A Feast of Language(s): Shakespeare's Use of Rethoric in Love Labour's Lost

Jean-Marie Maguin

Lire ce document Page de l'archive
Abstract :
International audience
A Catalogue of rhetorical figures and devices used by Shakespeare in Love’s Labour’s Lost allows one to get close to a play notable for its rhetoric-aware characters. They fall into groups and types that serve the playwright’s intent to mock ‘painted rhetoric’ obeying a euphuistic model with such blind enthusiasm that the ornamentation of discourse ends by paralysing it, as proven by Holofernes and Armado. The split between rhetorical styles models the social gap between commoners and aristocrats. The types of characters and their oratorical postures show Love’s Labour’s Lost to be a forerunner of plays like A Midsummer Night’s Dream and Much Ado About Nothing that mark the last few years of Elizabeth I’s reign. The picture that finally emerges is that of a dramatist who becomes aware of his exceptional command of language and is ready to use it to satirise affectation in daily life and on the stage where burlesque is the dubious prerogative of amateur actors.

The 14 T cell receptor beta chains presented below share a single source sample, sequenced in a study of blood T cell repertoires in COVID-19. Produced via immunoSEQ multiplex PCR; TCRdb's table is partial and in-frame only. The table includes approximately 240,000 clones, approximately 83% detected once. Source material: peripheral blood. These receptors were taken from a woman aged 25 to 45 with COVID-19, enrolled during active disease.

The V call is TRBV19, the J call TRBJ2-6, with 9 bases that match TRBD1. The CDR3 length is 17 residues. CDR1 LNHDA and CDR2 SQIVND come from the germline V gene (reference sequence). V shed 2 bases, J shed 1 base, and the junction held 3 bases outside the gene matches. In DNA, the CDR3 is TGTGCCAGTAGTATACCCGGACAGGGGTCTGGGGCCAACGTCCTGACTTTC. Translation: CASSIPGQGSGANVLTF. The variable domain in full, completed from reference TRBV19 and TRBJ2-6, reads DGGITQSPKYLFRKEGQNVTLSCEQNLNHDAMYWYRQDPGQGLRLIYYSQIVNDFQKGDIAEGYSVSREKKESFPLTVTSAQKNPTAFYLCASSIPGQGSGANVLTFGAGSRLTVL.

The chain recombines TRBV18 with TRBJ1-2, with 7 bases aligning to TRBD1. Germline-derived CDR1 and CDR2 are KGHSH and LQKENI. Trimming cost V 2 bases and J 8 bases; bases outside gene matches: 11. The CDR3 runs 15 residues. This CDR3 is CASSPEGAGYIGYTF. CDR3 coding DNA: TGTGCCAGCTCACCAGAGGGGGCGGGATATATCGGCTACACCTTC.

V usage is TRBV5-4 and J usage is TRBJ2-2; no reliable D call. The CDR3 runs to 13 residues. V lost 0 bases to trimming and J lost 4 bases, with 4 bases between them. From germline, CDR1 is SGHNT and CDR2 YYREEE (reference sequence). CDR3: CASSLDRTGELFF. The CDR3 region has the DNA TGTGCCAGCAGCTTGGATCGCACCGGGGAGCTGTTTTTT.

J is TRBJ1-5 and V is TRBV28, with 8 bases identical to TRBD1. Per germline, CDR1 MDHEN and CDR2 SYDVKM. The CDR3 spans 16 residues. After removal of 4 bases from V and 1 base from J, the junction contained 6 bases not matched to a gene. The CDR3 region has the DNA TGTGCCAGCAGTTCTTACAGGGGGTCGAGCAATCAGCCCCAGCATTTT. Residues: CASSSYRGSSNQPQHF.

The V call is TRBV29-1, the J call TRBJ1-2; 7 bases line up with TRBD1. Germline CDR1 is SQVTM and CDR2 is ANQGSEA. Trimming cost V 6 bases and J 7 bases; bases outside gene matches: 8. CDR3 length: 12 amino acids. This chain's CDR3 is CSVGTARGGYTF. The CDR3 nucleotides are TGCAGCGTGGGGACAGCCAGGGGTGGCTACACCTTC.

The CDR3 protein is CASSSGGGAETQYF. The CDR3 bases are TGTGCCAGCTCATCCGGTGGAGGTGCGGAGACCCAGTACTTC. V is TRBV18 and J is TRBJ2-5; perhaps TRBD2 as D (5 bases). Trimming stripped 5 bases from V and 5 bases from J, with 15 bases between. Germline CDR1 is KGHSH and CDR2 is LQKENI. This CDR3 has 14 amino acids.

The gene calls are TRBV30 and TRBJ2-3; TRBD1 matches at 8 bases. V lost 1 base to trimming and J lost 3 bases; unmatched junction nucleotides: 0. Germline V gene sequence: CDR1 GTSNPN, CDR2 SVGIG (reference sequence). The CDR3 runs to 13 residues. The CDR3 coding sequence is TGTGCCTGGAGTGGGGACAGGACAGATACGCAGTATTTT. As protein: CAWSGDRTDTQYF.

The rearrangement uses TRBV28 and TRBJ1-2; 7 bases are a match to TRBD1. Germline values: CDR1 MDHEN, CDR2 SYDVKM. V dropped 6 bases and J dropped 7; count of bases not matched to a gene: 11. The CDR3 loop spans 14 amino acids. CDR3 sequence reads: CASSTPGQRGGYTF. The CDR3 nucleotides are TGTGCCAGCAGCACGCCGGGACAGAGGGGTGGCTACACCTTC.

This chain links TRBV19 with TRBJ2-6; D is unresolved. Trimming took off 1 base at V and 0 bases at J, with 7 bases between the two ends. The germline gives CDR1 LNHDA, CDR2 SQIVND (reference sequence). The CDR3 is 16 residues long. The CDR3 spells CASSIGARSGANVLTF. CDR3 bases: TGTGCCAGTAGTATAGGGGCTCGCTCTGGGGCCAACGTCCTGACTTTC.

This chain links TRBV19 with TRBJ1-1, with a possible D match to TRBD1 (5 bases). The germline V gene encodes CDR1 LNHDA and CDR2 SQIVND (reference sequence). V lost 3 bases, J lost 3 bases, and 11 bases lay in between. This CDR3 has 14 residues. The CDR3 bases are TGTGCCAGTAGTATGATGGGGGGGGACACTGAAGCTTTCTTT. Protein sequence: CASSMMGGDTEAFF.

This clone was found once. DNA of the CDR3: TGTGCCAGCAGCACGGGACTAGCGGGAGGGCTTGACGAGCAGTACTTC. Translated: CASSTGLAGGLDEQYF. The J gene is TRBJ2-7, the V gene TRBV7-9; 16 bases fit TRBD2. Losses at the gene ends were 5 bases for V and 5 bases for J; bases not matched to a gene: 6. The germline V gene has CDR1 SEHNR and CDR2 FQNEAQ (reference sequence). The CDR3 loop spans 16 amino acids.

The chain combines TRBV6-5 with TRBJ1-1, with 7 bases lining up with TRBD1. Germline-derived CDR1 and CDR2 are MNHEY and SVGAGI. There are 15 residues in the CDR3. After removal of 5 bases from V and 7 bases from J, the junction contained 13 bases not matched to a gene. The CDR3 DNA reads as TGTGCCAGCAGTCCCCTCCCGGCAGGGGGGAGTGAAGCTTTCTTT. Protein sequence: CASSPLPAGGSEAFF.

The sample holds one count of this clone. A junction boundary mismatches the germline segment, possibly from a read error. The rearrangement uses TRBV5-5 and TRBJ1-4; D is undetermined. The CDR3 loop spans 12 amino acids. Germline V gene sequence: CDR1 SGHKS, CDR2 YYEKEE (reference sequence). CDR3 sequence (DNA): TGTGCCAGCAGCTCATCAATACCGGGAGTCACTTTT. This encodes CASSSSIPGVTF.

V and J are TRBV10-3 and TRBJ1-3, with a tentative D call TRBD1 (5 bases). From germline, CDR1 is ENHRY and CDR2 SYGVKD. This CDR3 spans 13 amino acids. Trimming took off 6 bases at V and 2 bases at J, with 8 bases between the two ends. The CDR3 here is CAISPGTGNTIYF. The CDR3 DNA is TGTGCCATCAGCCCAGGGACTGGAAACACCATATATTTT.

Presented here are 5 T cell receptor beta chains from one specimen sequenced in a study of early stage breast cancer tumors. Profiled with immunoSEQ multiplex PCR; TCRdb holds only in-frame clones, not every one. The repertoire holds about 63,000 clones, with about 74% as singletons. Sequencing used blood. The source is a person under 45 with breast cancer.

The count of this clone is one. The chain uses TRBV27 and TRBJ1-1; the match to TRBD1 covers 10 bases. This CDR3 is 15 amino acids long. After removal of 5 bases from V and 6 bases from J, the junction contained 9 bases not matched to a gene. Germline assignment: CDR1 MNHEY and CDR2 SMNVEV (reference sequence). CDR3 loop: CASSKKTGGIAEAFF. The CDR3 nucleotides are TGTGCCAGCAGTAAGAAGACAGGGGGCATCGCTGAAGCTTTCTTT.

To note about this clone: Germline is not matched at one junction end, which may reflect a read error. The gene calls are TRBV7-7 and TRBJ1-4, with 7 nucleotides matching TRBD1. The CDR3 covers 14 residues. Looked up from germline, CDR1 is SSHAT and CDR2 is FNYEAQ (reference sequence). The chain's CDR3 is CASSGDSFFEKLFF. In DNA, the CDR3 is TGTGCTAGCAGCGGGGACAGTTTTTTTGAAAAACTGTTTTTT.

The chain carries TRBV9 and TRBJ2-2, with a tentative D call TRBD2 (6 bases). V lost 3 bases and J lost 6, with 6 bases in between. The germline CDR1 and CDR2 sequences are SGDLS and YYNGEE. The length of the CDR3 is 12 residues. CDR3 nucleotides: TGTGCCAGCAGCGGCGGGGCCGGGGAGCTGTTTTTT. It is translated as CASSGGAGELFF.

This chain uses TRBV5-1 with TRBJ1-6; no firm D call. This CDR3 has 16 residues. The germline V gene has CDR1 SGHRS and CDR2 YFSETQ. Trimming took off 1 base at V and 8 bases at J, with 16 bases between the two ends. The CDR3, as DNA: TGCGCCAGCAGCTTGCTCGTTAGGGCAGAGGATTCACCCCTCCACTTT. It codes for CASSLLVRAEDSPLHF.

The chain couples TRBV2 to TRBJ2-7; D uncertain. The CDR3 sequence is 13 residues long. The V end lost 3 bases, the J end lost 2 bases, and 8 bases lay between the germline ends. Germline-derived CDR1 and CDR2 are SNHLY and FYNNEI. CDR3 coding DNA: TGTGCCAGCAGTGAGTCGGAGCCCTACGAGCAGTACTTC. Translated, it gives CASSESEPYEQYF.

Published : 2015
Document Type : Journal articles
Affiliation : Institut de recherche sur la Renaissance, l'Age Classique, et les Lumières. (IRCL) ; Université Paul-Valéry - Montpellier 3 (UPVM)-Centre National de la Recherche Scientifique (CNRS)

Citation

Jean-Marie Maguin, « A Feast of Language(s): Shakespeare's Use of Rethoric in Love Labour's Lost », Cycnos, 2015. URL : https://hal.science/hal-02167478